Scanning electron micrograph of a murine macrophage infected with Francisella tularensis strain LVS. Macrophages were dry-fractured by touching the cell surface with cellophane tape after critical point drying to reveal intracellular bacteria. Bacteria (colorized in blue) are located either in the cytosol or within a membrane-bound vacuole. [NIAID]
The general mechanism for most antibiotics is stopping microbial protein translation by stalling ribosomes on mRNA molecules. However, many bacteria have evolved rescue pathways that allow them to circumvent antibiotic mechanisms, helping to facilitate the rapid increase in drug resistance. Yet now, researchers at Penn State University have released results from a new study that describes the use of two inhibitory compounds to stop the proliferation of the extremely virulent bacteria Francisella tularensis, the cause of the disease tularemia.
The new compounds target ribosomes in the translation phase of the bacteria's genetic process. For bacteria to grow and proliferate, protein-generating ribosomes must travel along mRNA to translate the genetic code into proteins. However, when the ribosomes become stuck, the bacteria quickly dispatches ribosomal rescue factors—tmRNA, ArfA, and ArfB—to free the ribosome. The researchers found that the new compounds—named KKL-10 and KKL-40—were able to halt the rescue operation in the bacteria without damaging host cells
“At the beginning of the study, we identified compounds that block rescue of ribosomes that are stuck on mRNA, and these have antibiotic activity against a number of pathogens that we can test in the lab,” explained co-senior author Kenneth Keiler, Ph.D., professor of biochemistry and molecular biology and Penn State University. “In this study, first, we wanted to test the compounds against a pathogen that is important for biodefense, and we also wanted to make sure that these compounds would work inside eukaryotic cells.”
The findings from this study were published recently in Antimicrobial Agents and Chemotherapy in an article entitled “Inhibitors of Ribosome Rescue Arrest Growth of Francisella tularensis at All Stages of Intracellular Replication.”
Tularemia can cause fatalities in up to 60% of the cases if left untreated, and unfortunately it has been stockpiled as a biowarfare agent during the Cold War.
“In today's world of terrorism, it is essential that we are well-prepared to defend ourselves and our military personnel against biowarfare agents,” noted co-senior study author Girish Kirimanjeswara, Ph.D., assistant professor of veterinary and biomedical sciences at Penn State University. “In that regard, finding new targets and antibiotics against these agents is critical, and our research shows that these compounds may be very.”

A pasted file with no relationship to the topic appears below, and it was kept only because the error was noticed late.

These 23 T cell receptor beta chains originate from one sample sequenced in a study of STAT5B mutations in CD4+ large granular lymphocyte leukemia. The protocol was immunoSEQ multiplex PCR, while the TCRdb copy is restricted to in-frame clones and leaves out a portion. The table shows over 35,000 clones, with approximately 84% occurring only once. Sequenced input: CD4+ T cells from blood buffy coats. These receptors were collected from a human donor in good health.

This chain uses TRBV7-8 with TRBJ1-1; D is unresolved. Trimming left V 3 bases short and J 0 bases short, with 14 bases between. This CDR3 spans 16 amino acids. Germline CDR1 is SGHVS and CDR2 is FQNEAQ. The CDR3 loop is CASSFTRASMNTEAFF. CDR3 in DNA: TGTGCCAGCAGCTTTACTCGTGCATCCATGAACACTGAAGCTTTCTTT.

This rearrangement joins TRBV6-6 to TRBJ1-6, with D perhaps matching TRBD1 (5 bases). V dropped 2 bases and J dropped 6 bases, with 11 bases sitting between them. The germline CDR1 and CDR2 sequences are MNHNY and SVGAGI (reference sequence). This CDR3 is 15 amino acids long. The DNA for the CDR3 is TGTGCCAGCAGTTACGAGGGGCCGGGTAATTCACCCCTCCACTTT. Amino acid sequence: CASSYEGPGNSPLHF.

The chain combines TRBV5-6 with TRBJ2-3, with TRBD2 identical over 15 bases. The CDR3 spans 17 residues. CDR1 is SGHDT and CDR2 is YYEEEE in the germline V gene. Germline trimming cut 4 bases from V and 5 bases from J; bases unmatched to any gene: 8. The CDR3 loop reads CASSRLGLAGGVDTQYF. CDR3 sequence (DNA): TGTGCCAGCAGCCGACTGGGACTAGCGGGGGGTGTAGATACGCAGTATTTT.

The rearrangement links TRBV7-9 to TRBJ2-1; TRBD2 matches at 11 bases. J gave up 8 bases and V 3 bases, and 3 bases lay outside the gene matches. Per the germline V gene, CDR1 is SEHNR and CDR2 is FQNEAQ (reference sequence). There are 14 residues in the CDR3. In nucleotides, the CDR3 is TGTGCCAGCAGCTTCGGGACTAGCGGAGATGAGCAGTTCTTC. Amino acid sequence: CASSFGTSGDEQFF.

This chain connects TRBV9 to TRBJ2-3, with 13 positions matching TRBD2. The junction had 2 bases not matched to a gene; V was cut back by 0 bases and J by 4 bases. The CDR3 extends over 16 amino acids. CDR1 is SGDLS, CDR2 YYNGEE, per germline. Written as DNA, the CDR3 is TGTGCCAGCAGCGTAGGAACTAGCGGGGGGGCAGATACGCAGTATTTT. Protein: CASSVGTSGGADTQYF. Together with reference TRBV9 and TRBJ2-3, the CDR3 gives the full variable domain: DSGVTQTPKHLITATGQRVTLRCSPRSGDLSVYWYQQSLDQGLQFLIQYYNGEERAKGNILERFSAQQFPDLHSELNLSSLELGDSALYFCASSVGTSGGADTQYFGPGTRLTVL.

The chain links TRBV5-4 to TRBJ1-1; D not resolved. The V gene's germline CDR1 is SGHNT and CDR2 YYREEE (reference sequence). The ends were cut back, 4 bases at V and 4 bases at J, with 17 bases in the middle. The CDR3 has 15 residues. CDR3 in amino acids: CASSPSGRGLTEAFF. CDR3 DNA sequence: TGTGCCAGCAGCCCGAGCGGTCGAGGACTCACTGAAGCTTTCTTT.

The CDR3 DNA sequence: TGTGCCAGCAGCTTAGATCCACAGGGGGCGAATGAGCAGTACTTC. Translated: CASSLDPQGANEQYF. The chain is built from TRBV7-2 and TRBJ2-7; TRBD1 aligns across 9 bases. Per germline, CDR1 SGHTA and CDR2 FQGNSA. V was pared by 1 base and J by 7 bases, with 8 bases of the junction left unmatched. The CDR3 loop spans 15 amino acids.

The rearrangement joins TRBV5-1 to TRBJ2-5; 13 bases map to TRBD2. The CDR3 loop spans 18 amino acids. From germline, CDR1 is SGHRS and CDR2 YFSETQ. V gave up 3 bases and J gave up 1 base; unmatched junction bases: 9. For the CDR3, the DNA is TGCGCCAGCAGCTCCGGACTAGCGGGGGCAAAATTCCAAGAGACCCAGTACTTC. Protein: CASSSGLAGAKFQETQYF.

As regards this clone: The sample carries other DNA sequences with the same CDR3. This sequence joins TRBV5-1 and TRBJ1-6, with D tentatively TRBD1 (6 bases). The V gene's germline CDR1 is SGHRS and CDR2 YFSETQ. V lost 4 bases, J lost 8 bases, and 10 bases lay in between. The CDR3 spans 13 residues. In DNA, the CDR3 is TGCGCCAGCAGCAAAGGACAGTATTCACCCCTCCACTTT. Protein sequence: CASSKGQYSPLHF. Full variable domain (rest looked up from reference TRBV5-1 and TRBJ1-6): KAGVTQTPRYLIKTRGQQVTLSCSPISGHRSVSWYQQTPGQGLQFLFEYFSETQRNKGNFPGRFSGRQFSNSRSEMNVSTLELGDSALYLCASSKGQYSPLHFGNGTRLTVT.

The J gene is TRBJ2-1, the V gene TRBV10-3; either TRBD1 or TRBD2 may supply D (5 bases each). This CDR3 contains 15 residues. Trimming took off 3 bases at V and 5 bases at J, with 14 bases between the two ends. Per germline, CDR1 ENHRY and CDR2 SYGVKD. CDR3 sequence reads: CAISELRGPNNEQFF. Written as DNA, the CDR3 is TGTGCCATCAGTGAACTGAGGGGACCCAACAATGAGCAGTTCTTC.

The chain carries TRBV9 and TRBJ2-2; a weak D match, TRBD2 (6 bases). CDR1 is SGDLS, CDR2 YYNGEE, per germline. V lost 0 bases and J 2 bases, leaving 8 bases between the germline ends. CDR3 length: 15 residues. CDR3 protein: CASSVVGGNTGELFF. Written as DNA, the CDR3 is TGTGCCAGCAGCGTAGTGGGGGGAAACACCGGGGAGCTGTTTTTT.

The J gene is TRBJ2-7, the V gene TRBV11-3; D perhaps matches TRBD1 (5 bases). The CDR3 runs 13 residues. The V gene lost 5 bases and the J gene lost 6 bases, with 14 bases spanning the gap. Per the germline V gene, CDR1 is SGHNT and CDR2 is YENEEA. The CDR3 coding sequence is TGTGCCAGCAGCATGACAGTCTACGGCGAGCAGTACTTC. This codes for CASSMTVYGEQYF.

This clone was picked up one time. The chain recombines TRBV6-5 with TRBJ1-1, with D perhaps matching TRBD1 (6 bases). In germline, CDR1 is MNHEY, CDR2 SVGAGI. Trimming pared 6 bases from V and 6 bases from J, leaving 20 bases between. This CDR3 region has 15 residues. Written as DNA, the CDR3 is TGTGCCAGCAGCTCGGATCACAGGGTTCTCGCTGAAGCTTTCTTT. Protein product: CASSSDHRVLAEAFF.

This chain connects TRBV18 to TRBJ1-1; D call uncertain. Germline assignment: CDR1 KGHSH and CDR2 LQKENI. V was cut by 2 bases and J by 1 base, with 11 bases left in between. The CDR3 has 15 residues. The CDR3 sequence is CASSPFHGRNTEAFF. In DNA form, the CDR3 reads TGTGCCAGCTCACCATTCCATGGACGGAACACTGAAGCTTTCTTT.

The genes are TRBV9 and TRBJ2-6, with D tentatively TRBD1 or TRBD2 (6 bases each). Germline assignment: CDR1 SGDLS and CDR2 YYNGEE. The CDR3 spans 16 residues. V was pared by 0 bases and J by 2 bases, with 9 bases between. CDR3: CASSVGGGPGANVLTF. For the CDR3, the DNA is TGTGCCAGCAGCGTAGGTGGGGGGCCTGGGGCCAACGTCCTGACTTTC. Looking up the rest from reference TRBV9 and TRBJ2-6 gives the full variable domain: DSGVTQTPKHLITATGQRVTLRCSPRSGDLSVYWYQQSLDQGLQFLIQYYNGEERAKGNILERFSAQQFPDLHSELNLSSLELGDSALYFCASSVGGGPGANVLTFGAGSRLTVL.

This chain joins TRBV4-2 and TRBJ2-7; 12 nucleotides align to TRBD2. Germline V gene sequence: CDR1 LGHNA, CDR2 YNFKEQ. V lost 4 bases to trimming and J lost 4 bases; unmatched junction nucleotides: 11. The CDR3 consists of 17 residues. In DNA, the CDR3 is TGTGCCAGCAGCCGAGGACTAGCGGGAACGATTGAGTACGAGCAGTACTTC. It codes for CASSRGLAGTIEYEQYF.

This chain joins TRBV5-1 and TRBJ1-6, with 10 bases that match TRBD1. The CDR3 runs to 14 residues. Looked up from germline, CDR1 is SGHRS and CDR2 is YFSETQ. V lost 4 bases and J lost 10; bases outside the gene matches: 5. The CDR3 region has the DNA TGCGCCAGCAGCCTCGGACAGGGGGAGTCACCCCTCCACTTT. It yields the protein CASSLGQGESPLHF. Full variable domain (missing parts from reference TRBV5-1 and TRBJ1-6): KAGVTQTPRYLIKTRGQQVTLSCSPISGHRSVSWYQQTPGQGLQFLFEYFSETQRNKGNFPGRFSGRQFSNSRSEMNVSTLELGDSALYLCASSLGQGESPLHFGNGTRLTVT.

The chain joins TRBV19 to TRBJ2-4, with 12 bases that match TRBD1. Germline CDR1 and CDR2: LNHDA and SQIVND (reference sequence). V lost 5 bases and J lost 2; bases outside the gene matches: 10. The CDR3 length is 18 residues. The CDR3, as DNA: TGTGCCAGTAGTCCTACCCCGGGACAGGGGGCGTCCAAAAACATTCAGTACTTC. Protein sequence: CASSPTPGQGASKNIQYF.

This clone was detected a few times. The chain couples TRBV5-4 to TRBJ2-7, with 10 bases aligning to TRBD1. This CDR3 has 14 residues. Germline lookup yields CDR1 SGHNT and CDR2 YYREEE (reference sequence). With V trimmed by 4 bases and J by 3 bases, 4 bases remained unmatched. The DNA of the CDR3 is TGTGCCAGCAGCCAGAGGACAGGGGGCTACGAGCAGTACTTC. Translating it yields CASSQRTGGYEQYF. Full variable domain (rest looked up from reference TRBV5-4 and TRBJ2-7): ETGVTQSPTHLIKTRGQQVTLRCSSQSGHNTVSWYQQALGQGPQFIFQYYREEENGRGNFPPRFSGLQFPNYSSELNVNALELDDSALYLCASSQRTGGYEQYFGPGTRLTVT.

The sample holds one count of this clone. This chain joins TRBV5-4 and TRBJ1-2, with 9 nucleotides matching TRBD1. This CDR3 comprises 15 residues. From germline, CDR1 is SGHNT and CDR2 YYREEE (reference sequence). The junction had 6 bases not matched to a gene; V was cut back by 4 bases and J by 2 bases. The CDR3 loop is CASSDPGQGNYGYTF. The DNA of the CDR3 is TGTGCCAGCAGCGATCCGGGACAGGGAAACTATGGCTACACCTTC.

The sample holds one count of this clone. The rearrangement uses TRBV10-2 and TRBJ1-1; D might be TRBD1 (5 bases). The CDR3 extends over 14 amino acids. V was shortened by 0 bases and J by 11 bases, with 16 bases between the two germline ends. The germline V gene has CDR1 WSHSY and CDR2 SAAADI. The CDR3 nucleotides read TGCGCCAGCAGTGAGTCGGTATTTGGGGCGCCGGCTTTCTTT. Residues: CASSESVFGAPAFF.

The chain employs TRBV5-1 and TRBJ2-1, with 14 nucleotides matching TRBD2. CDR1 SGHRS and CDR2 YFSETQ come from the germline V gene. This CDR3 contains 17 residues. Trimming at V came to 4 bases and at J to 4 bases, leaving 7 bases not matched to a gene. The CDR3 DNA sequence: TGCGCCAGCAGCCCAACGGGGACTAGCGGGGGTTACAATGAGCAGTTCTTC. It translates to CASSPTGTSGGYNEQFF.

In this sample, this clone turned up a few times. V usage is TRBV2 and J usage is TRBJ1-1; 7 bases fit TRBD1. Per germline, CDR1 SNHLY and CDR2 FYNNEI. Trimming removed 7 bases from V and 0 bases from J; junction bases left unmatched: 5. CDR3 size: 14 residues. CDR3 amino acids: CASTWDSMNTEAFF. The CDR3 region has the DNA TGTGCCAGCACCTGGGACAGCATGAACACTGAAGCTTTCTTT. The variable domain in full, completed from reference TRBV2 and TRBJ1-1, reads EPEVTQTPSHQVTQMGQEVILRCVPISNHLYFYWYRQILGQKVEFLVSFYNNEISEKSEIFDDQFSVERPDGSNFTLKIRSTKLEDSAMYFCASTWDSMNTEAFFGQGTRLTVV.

Continued use of antibiotics to kill pathogens has led to an increasing number of diseases to become resistant to conventional drugs and treatments. This has increased the urgency to find new medicines and new ways of stopping pathogens.
“There are many pathogens that are resistant to all existing antibiotics—if you are infected with one of these totally resistant strains and show up in the clinic there's nothing the doctors can do for you,” remarked Dr. Keiler. “If your immune system can fight off the infection, you'll survive and if it can't, you die. It's back to pre-1940s-era medicine. If we don't develop new drugs, and the resistant genes are going to continue to spread, more and more diseases will become untreatable.”
The investigators hypothesize that the use of these new compounds and targeting a new pathway many pathogens may struggle to adapt resistance to the treatment.
“One of the good things about our compounds is this is a new chemical, so it's unrelated to any of the existing drugs, which means maybe there may not be enzymes out there to modify those drugs and inactivate them,” Dr. Keiler stated. “Although we won't know that until we get into the clinic.”
“This strategy allows bacteria to survive and escape from host immune responses, for example, within the host cells, and there are not many antibiotics that can target a bacterium in all these compartments,” Dr. Kirimanjeswara added. “In that regard, these compounds were effective outside the cells, in the various stages of endocytic vesicles, and in the cytoplasm, making it a very attractive way to treat bacterial diseases.”
The research group is currently looking to take the next steps and test their compounds in animals affected with tularemia and other microbial infections.